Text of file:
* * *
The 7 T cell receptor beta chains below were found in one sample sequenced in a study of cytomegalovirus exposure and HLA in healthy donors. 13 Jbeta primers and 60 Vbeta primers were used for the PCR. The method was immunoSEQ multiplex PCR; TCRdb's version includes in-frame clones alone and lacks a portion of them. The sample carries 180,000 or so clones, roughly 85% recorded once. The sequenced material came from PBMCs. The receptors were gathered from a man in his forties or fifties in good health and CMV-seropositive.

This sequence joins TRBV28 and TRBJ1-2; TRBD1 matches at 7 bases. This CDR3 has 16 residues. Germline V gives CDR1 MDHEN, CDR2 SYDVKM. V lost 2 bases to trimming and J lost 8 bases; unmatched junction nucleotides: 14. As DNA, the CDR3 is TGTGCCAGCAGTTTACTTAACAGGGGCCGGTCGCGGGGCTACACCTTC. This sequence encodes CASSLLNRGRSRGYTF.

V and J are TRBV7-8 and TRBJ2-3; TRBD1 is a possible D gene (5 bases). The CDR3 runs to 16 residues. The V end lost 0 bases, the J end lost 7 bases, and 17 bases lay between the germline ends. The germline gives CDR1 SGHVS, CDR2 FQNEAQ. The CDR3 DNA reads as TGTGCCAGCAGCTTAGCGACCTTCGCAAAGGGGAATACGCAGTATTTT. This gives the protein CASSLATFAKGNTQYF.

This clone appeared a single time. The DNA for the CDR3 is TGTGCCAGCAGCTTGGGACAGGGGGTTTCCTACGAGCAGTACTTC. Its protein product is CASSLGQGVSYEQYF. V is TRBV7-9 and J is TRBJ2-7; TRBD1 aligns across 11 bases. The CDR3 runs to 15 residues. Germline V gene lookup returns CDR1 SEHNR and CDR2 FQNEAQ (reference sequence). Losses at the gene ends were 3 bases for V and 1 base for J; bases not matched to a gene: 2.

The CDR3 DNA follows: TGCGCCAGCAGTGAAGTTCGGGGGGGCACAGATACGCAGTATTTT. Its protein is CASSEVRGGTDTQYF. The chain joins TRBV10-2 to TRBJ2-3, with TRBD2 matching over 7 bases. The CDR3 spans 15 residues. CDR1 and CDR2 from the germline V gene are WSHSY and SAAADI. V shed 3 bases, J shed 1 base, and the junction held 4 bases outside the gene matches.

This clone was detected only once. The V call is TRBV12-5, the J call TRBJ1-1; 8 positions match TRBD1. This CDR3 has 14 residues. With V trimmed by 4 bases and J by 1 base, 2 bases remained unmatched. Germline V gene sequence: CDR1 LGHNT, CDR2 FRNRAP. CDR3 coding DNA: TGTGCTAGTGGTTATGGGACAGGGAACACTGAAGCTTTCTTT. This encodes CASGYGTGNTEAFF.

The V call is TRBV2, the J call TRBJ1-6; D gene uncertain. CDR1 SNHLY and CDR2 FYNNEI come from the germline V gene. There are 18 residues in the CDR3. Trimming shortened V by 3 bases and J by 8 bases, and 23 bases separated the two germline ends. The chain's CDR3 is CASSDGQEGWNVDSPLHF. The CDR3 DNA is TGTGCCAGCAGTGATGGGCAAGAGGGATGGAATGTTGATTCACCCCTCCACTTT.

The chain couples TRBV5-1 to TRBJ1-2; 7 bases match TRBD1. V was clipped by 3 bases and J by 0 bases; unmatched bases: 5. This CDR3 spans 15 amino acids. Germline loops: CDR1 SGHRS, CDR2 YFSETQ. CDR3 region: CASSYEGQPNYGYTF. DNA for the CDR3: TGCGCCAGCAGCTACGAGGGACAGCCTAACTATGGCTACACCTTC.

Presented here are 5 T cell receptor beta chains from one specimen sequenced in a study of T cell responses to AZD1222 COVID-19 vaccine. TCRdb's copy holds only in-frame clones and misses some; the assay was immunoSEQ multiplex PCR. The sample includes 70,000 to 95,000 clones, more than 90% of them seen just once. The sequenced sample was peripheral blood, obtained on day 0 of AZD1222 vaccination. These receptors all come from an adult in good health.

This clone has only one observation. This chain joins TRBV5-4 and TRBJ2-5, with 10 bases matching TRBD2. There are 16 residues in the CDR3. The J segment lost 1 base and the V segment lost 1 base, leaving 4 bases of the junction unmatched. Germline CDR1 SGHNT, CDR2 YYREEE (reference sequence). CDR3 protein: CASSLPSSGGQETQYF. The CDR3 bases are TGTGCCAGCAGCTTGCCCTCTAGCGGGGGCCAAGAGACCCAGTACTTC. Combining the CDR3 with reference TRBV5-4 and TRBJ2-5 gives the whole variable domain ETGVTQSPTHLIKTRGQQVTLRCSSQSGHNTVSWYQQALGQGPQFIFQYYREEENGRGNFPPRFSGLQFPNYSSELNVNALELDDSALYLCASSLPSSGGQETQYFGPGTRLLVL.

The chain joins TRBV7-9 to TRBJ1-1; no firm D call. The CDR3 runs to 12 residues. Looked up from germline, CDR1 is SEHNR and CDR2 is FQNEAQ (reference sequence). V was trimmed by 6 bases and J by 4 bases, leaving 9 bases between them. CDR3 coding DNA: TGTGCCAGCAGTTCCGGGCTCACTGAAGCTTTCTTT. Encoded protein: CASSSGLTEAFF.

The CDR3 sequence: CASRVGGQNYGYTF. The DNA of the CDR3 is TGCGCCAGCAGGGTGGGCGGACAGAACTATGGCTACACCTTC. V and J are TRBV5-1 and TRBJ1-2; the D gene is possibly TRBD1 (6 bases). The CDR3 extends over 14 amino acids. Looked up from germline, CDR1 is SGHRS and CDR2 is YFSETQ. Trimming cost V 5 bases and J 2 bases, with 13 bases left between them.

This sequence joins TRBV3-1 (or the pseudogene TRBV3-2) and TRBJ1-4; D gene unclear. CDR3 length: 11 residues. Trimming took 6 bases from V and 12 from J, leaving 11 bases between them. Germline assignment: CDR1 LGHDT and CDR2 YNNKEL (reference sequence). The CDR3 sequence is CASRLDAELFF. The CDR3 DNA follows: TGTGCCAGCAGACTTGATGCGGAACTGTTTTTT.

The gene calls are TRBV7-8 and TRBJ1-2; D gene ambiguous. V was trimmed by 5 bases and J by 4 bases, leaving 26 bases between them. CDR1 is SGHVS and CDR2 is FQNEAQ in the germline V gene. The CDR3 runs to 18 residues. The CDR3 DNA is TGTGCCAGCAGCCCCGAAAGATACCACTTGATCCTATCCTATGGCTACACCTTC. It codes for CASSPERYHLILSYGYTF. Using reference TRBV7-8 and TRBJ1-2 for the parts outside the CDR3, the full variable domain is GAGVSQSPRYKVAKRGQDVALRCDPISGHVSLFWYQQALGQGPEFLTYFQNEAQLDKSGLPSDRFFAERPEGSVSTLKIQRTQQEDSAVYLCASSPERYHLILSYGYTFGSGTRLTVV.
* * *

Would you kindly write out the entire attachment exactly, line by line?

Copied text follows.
The 7 T cell receptor beta chains below were found in one sample sequenced in a study of cytomegalovirus exposure and HLA in healthy donors. 13 Jbeta primers and 60 Vbeta primers were used for the PCR. The method was immunoSEQ multiplex PCR; TCRdb's version includes in-frame clones alone and lacks a portion of them. The sample carries 180,000 or so clones, roughly 85% recorded once. The sequenced material came from PBMCs. The receptors were gathered from a man in his forties or fifties in good health and CMV-seropositive.

This sequence joins TRBV28 and TRBJ1-2; TRBD1 matches at 7 bases. This CDR3 has 16 residues. Germline V gives CDR1 MDHEN, CDR2 SYDVKM. V lost 2 bases to trimming and J lost 8 bases; unmatched junction nucleotides: 14. As DNA, the CDR3 is TGTGCCAGCAGTTTACTTAACAGGGGCCGGTCGCGGGGCTACACCTTC. This sequence encodes CASSLLNRGRSRGYTF.

V and J are TRBV7-8 and TRBJ2-3; TRBD1 is a possible D gene (5 bases). The CDR3 runs to 16 residues. The V end lost 0 bases, the J end lost 7 bases, and 17 bases lay between the germline ends. The germline gives CDR1 SGHVS, CDR2 FQNEAQ. The CDR3 DNA reads as TGTGCCAGCAGCTTAGCGACCTTCGCAAAGGGGAATACGCAGTATTTT. This gives the protein CASSLATFAKGNTQYF.

This clone appeared a single time. The DNA for the CDR3 is TGTGCCAGCAGCTTGGGACAGGGGGTTTCCTACGAGCAGTACTTC. Its protein product is CASSLGQGVSYEQYF. V is TRBV7-9 and J is TRBJ2-7; TRBD1 aligns across 11 bases. The CDR3 runs to 15 residues. Germline V gene lookup returns CDR1 SEHNR and CDR2 FQNEAQ (reference sequence). Losses at the gene ends were 3 bases for V and 1 base for J; bases not matched to a gene: 2.

The CDR3 DNA follows: TGCGCCAGCAGTGAAGTTCGGGGGGGCACAGATACGCAGTATTTT. Its protein is CASSEVRGGTDTQYF. The chain joins TRBV10-2 to TRBJ2-3, with TRBD2 matching over 7 bases. The CDR3 spans 15 residues. CDR1 and CDR2 from the germline V gene are WSHSY and SAAADI. V shed 3 bases, J shed 1 base, and the junction held 4 bases outside the gene matches.

This clone was detected only once. The V call is TRBV12-5, the J call TRBJ1-1; 8 positions match TRBD1. This CDR3 has 14 residues. With V trimmed by 4 bases and J by 1 base, 2 bases remained unmatched. Germline V gene sequence: CDR1 LGHNT, CDR2 FRNRAP. CDR3 coding DNA: TGTGCTAGTGGTTATGGGACAGGGAACACTGAAGCTTTCTTT. This encodes CASGYGTGNTEAFF.

The V call is TRBV2, the J call TRBJ1-6; D gene uncertain. CDR1 SNHLY and CDR2 FYNNEI come from the germline V gene. There are 18 residues in the CDR3. Trimming shortened V by 3 bases and J by 8 bases, and 23 bases separated the two germline ends. The chain's CDR3 is CASSDGQEGWNVDSPLHF. The CDR3 DNA is TGTGCCAGCAGTGATGGGCAAGAGGGATGGAATGTTGATTCACCCCTCCACTTT.

The chain couples TRBV5-1 to TRBJ1-2; 7 bases match TRBD1. V was clipped by 3 bases and J by 0 bases; unmatched bases: 5. This CDR3 spans 15 amino acids. Germline loops: CDR1 SGHRS, CDR2 YFSETQ. CDR3 region: CASSYEGQPNYGYTF. DNA for the CDR3: TGCGCCAGCAGCTACGAGGGACAGCCTAACTATGGCTACACCTTC.

Presented here are 5 T cell receptor beta chains from one specimen sequenced in a study of T cell responses to AZD1222 COVID-19 vaccine. TCRdb's copy holds only in-frame clones and misses some; the assay was immunoSEQ multiplex PCR. The sample includes 70,000 to 95,000 clones, more than 90% of them seen just once. The sequenced sample was peripheral blood, obtained on day 0 of AZD1222 vaccination. These receptors all come from an adult in good health.

This clone has only one observation. This chain joins TRBV5-4 and TRBJ2-5, with 10 bases matching TRBD2. There are 16 residues in the CDR3. The J segment lost 1 base and the V segment lost 1 base, leaving 4 bases of the junction unmatched. Germline CDR1 SGHNT, CDR2 YYREEE (reference sequence). CDR3 protein: CASSLPSSGGQETQYF. The CDR3 bases are TGTGCCAGCAGCTTGCCCTCTAGCGGGGGCCAAGAGACCCAGTACTTC. Combining the CDR3 with reference TRBV5-4 and TRBJ2-5 gives the whole variable domain ETGVTQSPTHLIKTRGQQVTLRCSSQSGHNTVSWYQQALGQGPQFIFQYYREEENGRGNFPPRFSGLQFPNYSSELNVNALELDDSALYLCASSLPSSGGQETQYFGPGTRLLVL.

The chain joins TRBV7-9 to TRBJ1-1; no firm D call. The CDR3 runs to 12 residues. Looked up from germline, CDR1 is SEHNR and CDR2 is FQNEAQ (reference sequence). V was trimmed by 6 bases and J by 4 bases, leaving 9 bases between them. CDR3 coding DNA: TGTGCCAGCAGTTCCGGGCTCACTGAAGCTTTCTTT. Encoded protein: CASSSGLTEAFF.

The CDR3 sequence: CASRVGGQNYGYTF. The DNA of the CDR3 is TGCGCCAGCAGGGTGGGCGGACAGAACTATGGCTACACCTTC. V and J are TRBV5-1 and TRBJ1-2; the D gene is possibly TRBD1 (6 bases). The CDR3 extends over 14 amino acids. Looked up from germline, CDR1 is SGHRS and CDR2 is YFSETQ. Trimming cost V 5 bases and J 2 bases, with 13 bases left between them.

This sequence joins TRBV3-1 (or the pseudogene TRBV3-2) and TRBJ1-4; D gene unclear. CDR3 length: 11 residues. Trimming took 6 bases from V and 12 from J, leaving 11 bases between them. Germline assignment: CDR1 LGHDT and CDR2 YNNKEL (reference sequence). The CDR3 sequence is CASRLDAELFF. The CDR3 DNA follows: TGTGCCAGCAGACTTGATGCGGAACTGTTTTTT.

The gene calls are TRBV7-8 and TRBJ1-2; D gene ambiguous. V was trimmed by 5 bases and J by 4 bases, leaving 26 bases between them. CDR1 is SGHVS and CDR2 is FQNEAQ in the germline V gene. The CDR3 runs to 18 residues. The CDR3 DNA is TGTGCCAGCAGCCCCGAAAGATACCACTTGATCCTATCCTATGGCTACACCTTC. It codes for CASSPERYHLILSYGYTF. Using reference TRBV7-8 and TRBJ1-2 for the parts outside the CDR3, the full variable domain is GAGVSQSPRYKVAKRGQDVALRCDPISGHVSLFWYQQALGQGPEFLTYFQNEAQLDKSGLPSDRFFAERPEGSVSTLKIQRTQQEDSAVYLCASSPERYHLILSYGYTFGSGTRLTVV.